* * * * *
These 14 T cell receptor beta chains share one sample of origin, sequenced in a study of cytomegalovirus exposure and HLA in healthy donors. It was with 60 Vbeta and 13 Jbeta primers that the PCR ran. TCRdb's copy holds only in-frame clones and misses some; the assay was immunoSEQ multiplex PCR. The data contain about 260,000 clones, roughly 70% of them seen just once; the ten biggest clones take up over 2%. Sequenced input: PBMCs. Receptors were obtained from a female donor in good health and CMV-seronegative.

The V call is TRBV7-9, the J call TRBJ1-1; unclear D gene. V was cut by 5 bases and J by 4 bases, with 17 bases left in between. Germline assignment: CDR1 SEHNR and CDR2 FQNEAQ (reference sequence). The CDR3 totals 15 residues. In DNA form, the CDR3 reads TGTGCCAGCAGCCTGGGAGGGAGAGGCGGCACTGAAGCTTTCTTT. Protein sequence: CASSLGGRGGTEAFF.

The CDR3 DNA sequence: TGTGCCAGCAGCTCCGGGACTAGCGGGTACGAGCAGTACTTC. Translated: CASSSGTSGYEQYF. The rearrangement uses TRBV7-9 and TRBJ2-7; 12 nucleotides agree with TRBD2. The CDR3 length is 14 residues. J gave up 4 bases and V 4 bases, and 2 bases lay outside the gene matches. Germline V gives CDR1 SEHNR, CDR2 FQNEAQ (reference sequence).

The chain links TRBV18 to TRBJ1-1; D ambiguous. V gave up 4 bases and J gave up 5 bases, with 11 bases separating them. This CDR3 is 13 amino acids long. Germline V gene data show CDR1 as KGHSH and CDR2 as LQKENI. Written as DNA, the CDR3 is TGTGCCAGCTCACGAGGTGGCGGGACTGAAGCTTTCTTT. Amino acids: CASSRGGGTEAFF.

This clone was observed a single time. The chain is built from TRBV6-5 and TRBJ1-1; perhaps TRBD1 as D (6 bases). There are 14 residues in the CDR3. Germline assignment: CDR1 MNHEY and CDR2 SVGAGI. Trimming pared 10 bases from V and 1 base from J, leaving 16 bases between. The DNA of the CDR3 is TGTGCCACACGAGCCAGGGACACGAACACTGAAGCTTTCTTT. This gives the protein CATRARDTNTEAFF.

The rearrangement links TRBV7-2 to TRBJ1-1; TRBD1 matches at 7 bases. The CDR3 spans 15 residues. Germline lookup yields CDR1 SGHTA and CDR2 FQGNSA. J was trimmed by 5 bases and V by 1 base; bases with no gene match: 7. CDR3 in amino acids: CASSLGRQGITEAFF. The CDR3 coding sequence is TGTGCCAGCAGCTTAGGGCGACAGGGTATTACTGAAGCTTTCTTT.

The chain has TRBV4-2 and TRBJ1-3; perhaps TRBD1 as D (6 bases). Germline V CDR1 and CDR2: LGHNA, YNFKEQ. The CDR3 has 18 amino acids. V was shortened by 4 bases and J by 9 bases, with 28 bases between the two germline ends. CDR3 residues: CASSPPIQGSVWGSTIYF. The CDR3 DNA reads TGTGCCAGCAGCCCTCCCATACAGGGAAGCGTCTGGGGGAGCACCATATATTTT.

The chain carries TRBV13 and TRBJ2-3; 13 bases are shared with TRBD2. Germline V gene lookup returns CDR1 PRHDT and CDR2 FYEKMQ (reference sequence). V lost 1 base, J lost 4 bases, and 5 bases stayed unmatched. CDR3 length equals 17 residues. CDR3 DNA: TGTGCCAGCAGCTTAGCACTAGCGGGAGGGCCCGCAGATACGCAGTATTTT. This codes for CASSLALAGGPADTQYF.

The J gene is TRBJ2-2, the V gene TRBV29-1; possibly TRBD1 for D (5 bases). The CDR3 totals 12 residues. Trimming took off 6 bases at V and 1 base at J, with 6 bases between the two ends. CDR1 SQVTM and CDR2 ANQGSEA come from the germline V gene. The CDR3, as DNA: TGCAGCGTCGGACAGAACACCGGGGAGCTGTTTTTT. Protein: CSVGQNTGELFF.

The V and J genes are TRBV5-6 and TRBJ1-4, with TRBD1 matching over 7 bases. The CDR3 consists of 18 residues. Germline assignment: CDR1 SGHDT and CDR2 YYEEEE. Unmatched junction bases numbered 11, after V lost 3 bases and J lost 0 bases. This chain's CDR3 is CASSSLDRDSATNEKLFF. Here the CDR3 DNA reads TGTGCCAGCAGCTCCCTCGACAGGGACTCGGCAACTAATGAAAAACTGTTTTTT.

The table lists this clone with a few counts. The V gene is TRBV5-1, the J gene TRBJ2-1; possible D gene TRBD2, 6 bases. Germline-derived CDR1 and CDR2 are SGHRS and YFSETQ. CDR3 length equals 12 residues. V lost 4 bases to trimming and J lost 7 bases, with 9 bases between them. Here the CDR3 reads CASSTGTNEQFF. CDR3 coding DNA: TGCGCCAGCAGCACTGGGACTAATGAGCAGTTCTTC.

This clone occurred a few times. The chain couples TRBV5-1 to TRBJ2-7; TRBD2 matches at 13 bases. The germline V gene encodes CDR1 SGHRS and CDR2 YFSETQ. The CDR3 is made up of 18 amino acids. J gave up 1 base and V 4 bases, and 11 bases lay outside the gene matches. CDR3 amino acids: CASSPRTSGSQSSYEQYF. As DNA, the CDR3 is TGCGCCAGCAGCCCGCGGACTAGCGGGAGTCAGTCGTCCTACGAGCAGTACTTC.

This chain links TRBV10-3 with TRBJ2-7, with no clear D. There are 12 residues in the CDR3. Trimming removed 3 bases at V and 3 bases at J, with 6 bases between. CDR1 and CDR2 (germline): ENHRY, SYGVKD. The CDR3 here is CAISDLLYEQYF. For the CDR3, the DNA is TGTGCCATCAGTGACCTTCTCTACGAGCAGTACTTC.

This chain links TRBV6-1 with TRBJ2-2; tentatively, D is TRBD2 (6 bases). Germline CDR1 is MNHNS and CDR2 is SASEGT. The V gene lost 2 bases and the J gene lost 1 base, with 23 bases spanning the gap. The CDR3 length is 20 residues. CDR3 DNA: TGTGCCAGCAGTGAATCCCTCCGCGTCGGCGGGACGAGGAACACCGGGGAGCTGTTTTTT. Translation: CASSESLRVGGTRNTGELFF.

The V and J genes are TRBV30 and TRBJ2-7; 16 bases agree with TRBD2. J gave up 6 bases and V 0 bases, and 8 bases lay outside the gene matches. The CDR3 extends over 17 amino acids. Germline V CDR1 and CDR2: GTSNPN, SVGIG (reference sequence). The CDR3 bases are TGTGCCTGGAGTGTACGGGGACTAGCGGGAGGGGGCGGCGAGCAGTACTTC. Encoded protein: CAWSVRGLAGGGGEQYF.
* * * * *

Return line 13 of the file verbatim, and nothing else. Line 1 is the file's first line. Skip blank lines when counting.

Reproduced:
This chain links TRBV10-3 with TRBJ2-7, with no clear D. There are 12 residues in the CDR3. Trimming removed 3 bases at V and 3 bases at J, with 6 bases between. CDR1 and CDR2 (germline): ENHRY, SYGVKD. The CDR3 here is CAISDLLYEQYF. For the CDR3, the DNA is TGTGCCATCAGTGACCTTCTCTACGAGCAGTACTTC.